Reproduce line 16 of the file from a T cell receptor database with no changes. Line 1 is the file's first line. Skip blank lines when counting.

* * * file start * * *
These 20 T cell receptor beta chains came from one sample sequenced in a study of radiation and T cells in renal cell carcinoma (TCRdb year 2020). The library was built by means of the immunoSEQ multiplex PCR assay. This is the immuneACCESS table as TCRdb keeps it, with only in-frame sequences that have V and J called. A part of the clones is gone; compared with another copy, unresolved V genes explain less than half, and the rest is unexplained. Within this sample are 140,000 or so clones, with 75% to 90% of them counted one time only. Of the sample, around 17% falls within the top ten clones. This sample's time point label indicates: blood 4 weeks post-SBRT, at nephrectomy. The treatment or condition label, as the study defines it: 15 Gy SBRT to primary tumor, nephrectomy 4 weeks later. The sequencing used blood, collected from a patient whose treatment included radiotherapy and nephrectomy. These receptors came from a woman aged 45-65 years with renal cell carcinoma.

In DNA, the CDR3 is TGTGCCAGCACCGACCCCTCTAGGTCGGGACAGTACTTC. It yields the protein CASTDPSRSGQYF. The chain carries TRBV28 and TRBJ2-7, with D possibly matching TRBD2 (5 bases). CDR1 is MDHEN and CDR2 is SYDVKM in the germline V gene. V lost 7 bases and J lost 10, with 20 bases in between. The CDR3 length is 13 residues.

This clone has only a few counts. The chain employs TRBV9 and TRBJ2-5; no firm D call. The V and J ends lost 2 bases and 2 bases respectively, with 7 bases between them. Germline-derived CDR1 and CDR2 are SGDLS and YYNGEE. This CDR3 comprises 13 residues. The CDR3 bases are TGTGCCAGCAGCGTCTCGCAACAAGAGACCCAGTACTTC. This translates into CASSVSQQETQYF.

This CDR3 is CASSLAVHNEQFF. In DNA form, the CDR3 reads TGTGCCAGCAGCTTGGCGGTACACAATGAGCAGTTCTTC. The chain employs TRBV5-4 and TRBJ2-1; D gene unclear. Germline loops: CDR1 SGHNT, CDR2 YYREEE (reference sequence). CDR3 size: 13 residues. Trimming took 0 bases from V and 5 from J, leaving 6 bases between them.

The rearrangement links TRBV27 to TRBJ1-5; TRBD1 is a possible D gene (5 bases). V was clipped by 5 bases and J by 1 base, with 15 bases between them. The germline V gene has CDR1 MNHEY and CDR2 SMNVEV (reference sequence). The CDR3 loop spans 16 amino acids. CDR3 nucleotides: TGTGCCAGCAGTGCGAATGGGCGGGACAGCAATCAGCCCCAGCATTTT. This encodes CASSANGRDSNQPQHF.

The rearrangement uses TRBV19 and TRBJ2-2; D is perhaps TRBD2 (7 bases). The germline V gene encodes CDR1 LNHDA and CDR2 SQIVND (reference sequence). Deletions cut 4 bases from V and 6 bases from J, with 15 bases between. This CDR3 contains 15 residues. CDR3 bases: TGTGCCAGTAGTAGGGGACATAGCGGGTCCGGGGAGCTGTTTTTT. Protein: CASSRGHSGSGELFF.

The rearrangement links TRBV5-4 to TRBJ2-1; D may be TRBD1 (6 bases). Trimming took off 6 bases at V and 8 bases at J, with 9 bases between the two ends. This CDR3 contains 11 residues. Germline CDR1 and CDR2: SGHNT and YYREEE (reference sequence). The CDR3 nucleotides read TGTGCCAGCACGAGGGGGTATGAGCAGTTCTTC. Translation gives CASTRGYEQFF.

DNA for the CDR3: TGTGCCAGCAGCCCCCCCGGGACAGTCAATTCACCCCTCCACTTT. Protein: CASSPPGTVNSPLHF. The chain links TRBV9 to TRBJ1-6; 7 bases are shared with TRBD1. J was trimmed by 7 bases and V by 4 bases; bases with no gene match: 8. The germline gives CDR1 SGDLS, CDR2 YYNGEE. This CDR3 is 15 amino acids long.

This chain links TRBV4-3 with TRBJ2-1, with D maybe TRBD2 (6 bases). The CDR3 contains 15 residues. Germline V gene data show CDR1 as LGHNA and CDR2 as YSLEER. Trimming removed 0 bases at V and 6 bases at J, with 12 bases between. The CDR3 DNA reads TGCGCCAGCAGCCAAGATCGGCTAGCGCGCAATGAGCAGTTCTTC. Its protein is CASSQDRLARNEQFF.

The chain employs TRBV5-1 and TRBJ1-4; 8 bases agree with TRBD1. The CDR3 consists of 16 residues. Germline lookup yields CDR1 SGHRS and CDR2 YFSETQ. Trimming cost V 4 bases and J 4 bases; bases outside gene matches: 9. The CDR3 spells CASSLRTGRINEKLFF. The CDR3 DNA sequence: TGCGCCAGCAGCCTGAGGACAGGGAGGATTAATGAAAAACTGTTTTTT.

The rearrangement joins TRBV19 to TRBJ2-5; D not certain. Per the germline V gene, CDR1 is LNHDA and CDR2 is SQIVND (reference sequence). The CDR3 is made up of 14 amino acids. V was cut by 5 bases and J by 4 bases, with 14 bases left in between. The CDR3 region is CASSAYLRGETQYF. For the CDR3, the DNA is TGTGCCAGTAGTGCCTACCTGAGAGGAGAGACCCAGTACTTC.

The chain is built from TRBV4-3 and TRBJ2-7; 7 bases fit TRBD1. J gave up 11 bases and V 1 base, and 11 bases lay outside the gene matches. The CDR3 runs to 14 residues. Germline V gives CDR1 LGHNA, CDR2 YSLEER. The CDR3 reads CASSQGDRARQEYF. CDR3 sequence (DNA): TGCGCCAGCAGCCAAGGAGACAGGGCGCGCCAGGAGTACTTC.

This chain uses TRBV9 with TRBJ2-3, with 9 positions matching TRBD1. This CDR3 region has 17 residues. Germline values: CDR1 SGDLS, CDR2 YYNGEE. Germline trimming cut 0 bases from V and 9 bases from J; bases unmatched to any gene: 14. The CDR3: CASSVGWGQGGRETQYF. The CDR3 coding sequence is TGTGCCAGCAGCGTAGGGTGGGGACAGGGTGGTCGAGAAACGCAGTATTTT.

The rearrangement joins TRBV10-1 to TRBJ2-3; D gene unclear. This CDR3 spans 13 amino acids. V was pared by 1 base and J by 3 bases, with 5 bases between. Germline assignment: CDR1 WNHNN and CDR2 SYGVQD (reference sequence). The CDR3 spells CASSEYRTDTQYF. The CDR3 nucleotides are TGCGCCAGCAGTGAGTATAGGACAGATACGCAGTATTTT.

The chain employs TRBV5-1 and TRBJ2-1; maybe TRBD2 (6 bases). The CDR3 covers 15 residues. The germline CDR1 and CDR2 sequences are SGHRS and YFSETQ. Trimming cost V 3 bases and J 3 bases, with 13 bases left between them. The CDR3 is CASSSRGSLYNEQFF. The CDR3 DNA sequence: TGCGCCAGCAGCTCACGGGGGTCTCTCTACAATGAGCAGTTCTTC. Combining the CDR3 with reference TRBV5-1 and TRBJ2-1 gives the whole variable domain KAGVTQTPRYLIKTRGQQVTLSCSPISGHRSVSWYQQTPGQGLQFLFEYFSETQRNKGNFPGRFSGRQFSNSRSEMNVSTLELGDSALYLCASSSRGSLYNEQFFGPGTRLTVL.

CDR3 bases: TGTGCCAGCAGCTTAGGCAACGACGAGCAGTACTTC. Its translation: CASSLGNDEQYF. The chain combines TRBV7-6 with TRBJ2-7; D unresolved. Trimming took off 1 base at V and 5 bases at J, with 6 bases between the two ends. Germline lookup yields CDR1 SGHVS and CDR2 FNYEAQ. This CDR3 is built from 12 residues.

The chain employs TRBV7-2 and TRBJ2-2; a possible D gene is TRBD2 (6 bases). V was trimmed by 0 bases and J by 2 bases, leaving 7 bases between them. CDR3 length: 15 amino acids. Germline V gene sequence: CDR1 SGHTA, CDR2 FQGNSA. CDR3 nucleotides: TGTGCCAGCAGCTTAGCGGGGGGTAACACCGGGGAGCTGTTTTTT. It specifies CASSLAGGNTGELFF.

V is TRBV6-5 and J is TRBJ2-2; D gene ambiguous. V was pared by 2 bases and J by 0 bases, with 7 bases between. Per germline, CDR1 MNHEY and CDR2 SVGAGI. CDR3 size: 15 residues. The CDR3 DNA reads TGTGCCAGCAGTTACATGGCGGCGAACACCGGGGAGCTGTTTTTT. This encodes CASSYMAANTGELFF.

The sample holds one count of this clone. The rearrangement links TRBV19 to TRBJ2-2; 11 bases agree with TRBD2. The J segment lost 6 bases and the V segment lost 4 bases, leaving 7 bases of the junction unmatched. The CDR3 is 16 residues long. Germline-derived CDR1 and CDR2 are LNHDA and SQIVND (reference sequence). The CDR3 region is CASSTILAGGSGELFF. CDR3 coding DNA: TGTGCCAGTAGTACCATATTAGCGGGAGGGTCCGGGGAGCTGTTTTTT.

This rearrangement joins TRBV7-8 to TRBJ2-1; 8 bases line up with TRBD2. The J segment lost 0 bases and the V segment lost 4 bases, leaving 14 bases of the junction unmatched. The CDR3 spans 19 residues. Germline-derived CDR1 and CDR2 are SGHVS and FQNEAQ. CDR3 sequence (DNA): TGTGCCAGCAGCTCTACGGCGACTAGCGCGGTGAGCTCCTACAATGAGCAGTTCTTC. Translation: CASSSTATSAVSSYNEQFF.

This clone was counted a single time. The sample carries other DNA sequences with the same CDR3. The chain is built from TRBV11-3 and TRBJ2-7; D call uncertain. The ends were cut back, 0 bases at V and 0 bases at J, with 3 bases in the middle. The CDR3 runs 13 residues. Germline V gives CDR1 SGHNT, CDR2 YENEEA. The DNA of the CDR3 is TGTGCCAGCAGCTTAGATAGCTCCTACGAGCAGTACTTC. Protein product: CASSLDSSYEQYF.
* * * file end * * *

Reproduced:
CDR3 bases: TGTGCCAGCAGCTTAGGCAACGACGAGCAGTACTTC. Its translation: CASSLGNDEQYF. The chain combines TRBV7-6 with TRBJ2-7; D unresolved. Trimming took off 1 base at V and 5 bases at J, with 6 bases between the two ends. Germline lookup yields CDR1 SGHVS and CDR2 FNYEAQ. This CDR3 is built from 12 residues.